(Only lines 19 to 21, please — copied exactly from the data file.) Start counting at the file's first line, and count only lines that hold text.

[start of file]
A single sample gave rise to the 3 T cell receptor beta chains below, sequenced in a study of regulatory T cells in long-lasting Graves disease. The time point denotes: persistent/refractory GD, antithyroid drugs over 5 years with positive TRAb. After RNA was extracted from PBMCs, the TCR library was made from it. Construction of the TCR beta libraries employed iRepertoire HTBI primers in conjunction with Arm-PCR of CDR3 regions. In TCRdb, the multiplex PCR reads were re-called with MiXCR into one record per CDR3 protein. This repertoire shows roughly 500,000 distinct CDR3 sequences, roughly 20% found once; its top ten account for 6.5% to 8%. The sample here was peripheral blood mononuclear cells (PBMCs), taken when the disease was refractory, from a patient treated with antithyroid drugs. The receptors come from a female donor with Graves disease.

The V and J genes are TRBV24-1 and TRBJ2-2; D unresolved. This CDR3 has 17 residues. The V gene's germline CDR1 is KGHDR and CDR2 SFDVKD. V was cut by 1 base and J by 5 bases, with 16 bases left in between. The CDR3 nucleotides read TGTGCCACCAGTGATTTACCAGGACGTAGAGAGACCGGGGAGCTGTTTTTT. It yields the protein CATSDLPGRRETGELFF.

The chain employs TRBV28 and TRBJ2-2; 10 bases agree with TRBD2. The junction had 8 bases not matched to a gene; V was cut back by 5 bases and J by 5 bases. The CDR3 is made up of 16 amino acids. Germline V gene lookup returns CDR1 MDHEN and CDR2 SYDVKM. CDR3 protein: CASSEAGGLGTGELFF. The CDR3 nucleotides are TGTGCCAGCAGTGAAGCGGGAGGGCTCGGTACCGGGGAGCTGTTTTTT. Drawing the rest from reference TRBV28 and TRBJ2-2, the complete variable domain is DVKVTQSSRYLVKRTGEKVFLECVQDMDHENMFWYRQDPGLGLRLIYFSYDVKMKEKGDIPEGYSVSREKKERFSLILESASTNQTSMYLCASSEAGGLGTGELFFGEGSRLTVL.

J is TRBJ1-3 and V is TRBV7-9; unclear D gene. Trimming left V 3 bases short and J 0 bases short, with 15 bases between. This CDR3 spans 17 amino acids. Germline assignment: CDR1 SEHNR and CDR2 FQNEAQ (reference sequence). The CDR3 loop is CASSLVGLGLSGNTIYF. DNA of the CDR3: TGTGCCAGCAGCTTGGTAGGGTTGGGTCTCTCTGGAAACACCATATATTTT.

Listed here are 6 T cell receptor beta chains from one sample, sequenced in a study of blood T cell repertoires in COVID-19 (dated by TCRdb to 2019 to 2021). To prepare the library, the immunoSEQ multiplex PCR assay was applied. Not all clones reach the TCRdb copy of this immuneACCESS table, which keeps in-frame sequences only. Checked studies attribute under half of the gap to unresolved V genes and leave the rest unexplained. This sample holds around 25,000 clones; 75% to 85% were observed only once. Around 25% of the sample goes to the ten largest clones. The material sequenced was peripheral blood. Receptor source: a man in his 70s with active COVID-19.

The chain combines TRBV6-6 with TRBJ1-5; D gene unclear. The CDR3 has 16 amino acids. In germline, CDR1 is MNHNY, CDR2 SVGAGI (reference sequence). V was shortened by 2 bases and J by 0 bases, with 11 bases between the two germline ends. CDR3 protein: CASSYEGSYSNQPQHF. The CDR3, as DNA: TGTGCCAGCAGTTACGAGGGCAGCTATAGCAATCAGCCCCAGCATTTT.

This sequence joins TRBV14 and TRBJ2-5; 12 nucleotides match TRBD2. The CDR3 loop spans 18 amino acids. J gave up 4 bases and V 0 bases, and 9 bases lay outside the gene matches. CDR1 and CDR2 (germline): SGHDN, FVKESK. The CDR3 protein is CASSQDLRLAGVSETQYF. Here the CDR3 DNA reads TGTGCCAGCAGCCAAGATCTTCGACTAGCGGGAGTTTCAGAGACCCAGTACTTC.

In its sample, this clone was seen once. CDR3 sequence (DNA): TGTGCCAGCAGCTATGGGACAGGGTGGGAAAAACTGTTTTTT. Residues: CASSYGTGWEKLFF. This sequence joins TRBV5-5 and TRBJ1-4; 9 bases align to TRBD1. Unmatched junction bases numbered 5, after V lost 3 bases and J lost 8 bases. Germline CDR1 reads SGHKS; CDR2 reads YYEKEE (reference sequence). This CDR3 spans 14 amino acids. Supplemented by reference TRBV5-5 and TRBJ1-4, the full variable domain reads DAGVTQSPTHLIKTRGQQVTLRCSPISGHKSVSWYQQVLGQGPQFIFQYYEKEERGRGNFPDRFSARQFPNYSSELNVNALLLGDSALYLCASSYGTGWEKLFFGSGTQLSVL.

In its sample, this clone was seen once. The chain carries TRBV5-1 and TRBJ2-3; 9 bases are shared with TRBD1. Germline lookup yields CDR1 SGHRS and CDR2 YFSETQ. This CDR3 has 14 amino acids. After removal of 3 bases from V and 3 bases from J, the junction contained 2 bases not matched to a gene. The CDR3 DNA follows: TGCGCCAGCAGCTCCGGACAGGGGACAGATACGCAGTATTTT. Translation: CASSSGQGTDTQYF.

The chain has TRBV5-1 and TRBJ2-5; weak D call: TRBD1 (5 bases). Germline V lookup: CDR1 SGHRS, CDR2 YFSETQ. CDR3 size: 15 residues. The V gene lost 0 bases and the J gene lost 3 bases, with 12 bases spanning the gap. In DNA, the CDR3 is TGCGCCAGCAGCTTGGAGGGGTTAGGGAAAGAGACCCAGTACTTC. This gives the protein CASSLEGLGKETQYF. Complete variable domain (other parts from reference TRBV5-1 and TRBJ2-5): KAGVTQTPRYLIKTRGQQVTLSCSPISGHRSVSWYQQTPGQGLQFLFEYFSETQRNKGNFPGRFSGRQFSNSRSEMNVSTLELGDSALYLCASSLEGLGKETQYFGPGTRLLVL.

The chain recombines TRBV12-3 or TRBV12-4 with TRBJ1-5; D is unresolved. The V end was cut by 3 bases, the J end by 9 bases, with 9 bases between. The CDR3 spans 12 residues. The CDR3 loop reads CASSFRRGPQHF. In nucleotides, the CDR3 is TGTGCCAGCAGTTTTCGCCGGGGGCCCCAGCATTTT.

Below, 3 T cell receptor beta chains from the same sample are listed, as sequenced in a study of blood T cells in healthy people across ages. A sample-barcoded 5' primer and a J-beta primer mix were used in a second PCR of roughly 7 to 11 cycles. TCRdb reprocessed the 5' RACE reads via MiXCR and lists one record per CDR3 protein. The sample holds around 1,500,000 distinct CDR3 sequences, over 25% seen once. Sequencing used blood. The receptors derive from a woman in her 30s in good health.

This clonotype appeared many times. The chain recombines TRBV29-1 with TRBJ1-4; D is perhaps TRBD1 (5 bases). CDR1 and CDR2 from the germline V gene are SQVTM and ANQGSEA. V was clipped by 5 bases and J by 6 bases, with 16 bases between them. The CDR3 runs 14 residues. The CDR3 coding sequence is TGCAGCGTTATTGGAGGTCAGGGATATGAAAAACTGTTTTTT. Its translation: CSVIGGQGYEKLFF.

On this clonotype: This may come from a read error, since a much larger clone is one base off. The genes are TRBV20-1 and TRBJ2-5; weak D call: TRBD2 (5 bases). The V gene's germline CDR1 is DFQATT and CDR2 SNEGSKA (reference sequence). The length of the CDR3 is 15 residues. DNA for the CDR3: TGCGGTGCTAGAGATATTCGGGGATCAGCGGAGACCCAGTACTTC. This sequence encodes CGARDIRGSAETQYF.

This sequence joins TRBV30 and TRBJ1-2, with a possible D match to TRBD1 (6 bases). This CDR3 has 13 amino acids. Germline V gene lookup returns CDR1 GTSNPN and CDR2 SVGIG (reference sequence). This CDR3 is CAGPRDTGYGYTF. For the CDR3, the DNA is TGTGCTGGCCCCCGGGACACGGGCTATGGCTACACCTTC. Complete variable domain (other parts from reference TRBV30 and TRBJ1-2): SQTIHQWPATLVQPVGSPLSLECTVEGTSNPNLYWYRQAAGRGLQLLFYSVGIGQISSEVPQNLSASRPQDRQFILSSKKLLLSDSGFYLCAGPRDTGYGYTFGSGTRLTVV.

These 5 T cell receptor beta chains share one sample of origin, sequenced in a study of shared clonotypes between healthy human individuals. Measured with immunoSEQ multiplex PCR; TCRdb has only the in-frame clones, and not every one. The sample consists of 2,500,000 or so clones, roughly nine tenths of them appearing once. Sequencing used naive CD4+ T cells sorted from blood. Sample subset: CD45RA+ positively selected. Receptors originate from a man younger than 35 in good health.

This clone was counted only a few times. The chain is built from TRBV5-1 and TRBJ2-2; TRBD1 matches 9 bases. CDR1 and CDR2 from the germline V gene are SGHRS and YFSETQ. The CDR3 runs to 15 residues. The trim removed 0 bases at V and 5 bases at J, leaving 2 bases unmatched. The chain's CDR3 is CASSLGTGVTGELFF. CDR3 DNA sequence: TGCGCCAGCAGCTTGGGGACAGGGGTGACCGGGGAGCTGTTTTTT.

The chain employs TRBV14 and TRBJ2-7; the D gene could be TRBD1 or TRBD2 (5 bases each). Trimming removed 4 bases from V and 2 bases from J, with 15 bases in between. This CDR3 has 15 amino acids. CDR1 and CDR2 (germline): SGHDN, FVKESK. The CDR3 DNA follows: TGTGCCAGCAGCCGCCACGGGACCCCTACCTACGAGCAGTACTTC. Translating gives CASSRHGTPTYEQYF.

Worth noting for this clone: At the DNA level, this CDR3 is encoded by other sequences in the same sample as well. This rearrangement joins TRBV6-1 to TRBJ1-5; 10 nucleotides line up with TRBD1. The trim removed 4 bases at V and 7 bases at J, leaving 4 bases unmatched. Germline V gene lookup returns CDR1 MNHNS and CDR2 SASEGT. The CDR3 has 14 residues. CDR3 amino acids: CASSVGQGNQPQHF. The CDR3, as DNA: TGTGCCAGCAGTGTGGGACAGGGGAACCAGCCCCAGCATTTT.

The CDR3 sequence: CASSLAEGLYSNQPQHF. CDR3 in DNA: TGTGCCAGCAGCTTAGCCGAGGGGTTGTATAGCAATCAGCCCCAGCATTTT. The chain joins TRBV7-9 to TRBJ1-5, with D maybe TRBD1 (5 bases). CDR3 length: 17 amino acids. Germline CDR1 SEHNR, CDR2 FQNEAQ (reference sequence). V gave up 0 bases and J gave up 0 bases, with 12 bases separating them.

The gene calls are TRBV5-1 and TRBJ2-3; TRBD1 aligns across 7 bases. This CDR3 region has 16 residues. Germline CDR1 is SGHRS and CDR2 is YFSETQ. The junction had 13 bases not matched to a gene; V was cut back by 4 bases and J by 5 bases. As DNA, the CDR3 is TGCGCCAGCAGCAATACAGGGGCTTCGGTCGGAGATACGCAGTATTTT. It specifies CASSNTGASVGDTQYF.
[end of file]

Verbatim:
Worth noting for this clone: At the DNA level, this CDR3 is encoded by other sequences in the same sample as well. This rearrangement joins TRBV6-1 to TRBJ1-5; 10 nucleotides line up with TRBD1. The trim removed 4 bases at V and 7 bases at J, leaving 4 bases unmatched. Germline V gene lookup returns CDR1 MNHNS and CDR2 SASEGT. The CDR3 has 14 residues. CDR3 amino acids: CASSVGQGNQPQHF. The CDR3, as DNA: TGTGCCAGCAGTGTGGGACAGGGGAACCAGCCCCAGCATTTT.

The CDR3 sequence: CASSLAEGLYSNQPQHF. CDR3 in DNA: TGTGCCAGCAGCTTAGCCGAGGGGTTGTATAGCAATCAGCCCCAGCATTTT. The chain joins TRBV7-9 to TRBJ1-5, with D maybe TRBD1 (5 bases). CDR3 length: 17 amino acids. Germline CDR1 SEHNR, CDR2 FQNEAQ (reference sequence). V gave up 0 bases and J gave up 0 bases, with 12 bases separating them.

The gene calls are TRBV5-1 and TRBJ2-3; TRBD1 aligns across 7 bases. This CDR3 region has 16 residues. Germline CDR1 is SGHRS and CDR2 is YFSETQ. The junction had 13 bases not matched to a gene; V was cut back by 4 bases and J by 5 bases. As DNA, the CDR3 is TGCGCCAGCAGCAATACAGGGGCTTCGGTCGGAGATACGCAGTATTTT. It specifies CASSNTGASVGDTQYF.